The walls for the stone terraces showcase beautiful plants as well as carving out and retaining hillside to create a level place for the sitting area.

Uncommon Plants

Here is a list of fun plants that I do not typically use but that were perfect for this property.  Euphorbia amygdaloides  ‘Mrs. Robb’s Spurge’ for a dry tolerant groundcover under the maple trees.  It spreads by runner so we trapped it behind the stone paths and it was not watered much which helped it stay in bounds.  Luzula sylvatica ‘Marginata’ – Variegated Wood Rush; if you look up this evergreen grass on line, it will often say it has to be divided frequently so people shy away from it.  This is not true and it is a very low water plant and will become fully drought tolerant once it is well established.  This was used under the maple trees and picks up the gold from the variegated dogwood leaf nicely. It was a strong enough plant to hold its own with the ‘Mrs. Robbs Spurge’.

Not All Native Plants

Adding diversity to the landscape is a good thing and having lots of natives is a good thing.  If someone wants every plant to be a native plant to Willamette Valley I’m happy to create for this specification. It’s exciting. But most of us don’t have the proper soil or site conditions for just any native plant and many people want more summer and winter color than we can get with natives alone. I’m big on using native and non native plants for my clients who care about the environment but are not ready for the rough winter appearance of the fully native plant landscape. There are lots of ways to create an environmentally conscious garden design including using local native plants.

NW landscaping a dry creek bed for residential portland property.

Dry creek bed is a focal point but also has a drain to collect and move excess water on the property.

Native Plants List

We used quite a few natives to include tough and low water Sword Fern, Blue-Eyed Mary – Omphalodes verna (a cultivated variety of it called ‘Cherry Ingram’), a variety of our native red twig dogwood called Cornus S. ‘Hedgerows Golden’ with its variegated leaf in spring and summer, fall color and then red twigs in the winter. This is a plant that can be planted on the edges of wet and boggy locations or once established be drought tolerant.   We used a lot of different ferns. I’m sure we had over 20 different varieties and many of them crossed over the years and made variants (which I call frondlings).  These “frondlings” picked their spot to germinate, often in the crevices of the rock walls.  Ferns have so much fun texture and are very low maintenance when sited correctly. And many of our workhorse native shrubs like Vaccineum, Nine Bark and Ribes.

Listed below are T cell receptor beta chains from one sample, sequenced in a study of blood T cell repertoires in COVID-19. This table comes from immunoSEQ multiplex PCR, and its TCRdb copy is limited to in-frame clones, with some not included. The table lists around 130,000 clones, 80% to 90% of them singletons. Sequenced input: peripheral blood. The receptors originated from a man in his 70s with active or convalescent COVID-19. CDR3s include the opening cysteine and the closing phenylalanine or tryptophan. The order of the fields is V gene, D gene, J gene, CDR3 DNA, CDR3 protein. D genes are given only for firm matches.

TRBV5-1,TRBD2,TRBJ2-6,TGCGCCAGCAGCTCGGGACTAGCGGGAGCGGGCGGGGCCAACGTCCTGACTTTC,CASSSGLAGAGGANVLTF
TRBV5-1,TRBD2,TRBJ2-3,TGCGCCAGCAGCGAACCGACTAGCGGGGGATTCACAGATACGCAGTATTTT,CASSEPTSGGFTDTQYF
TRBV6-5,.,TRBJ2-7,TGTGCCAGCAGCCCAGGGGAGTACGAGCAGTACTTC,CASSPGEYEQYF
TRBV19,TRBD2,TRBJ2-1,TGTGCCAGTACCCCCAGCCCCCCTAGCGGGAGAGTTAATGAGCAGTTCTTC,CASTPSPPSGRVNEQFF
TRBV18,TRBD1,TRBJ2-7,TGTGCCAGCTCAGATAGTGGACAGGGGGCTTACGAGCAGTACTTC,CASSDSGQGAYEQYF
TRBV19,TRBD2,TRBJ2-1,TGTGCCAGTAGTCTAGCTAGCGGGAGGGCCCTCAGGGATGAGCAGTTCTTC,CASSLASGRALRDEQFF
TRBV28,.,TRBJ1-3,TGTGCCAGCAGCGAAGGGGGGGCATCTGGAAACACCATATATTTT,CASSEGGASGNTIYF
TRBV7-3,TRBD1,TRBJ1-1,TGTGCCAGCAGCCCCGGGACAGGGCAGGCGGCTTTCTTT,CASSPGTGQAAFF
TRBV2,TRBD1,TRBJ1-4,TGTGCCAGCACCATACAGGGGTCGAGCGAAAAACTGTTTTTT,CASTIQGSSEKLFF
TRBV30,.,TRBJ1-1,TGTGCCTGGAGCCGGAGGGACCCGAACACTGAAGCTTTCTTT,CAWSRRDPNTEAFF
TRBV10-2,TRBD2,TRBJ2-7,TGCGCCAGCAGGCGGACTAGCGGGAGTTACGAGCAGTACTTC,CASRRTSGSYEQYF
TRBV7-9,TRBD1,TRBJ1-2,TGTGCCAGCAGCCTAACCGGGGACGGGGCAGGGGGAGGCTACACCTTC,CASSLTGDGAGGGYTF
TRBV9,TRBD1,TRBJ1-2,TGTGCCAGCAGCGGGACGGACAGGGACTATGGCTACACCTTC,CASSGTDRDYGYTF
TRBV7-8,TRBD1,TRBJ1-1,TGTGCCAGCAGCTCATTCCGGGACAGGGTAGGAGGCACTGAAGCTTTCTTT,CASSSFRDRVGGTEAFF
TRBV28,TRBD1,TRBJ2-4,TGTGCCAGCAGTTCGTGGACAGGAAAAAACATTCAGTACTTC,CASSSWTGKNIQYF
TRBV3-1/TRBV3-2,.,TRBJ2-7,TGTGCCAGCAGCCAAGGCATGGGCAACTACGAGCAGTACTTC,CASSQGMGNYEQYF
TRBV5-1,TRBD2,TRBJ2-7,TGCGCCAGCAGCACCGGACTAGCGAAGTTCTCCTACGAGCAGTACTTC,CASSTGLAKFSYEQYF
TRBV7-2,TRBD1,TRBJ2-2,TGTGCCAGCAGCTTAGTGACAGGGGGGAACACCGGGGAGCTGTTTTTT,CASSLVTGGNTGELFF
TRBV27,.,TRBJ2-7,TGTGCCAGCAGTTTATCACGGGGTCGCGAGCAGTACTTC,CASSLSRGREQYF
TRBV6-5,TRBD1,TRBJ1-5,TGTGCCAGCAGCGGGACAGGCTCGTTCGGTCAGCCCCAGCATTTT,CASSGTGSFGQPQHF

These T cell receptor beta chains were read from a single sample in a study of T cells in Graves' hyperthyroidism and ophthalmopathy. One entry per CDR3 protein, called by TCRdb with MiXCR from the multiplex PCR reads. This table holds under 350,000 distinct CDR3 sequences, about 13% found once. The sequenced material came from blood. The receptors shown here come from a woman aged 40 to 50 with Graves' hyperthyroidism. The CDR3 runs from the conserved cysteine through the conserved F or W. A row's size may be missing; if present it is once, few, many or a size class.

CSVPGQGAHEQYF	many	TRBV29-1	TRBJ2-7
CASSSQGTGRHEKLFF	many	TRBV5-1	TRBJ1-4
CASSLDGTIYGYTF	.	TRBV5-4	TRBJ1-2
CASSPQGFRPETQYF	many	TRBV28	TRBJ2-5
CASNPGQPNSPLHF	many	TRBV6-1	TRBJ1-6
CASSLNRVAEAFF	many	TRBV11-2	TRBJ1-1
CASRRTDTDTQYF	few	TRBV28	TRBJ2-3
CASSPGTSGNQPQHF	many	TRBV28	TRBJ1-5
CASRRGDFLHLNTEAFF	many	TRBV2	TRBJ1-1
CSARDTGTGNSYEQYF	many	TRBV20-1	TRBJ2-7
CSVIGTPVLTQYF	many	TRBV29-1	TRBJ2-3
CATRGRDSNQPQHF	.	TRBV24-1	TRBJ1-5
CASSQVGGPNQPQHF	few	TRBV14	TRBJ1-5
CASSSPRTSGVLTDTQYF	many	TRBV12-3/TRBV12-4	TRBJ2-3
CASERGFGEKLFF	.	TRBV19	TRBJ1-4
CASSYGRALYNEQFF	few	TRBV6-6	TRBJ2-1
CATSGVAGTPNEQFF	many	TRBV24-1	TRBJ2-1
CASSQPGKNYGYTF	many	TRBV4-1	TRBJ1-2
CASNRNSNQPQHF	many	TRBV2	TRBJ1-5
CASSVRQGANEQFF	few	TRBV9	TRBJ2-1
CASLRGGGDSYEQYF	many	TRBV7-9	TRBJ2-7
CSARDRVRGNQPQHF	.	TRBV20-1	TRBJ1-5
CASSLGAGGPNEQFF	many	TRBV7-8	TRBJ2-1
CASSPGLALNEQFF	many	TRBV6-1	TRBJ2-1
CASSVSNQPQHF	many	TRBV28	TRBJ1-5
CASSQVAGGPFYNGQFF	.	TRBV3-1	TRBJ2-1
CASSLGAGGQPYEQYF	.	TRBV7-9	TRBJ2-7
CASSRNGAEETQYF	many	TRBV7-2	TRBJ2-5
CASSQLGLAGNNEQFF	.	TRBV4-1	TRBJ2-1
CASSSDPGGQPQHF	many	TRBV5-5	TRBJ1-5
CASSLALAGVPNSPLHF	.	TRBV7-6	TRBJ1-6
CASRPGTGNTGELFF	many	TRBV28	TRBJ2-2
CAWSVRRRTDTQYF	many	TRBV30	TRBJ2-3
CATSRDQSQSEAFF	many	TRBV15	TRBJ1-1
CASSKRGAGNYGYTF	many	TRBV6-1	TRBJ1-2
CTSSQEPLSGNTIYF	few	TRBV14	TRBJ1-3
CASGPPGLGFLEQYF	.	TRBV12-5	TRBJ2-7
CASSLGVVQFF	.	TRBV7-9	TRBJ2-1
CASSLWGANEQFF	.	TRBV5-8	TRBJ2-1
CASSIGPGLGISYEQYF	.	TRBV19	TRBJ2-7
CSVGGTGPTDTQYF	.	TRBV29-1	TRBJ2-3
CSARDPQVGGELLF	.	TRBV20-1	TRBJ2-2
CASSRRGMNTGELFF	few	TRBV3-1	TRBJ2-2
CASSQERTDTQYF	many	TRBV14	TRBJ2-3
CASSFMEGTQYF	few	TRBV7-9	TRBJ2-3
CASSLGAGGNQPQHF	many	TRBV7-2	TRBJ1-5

Pseudo Rain Garden/Dry Stream Bed

Another unique area for plants was the dry stream bed. We used large varieties of maiden hair fern tucked behind the logs so they didn’t get too much water in the winter when the dry stream bed was not dry…and lots of gold acorus grass which loved the winter water. The contrast of clean gold blades with the spring green of the maidenhair fronds was arresting. The contractor installed a drain at the bottom so the stream bed itself did not have hardly any plants in it like a typical rain garden would. Maidenhair fern – Adiantum and Toad Lilly – Tricyrtis are two plants that thrive planted up higher at the edge of the rocks; they would die from root rot planted into the middle. They don’t tolerant constantly wet soil in winter.

Plant Shopping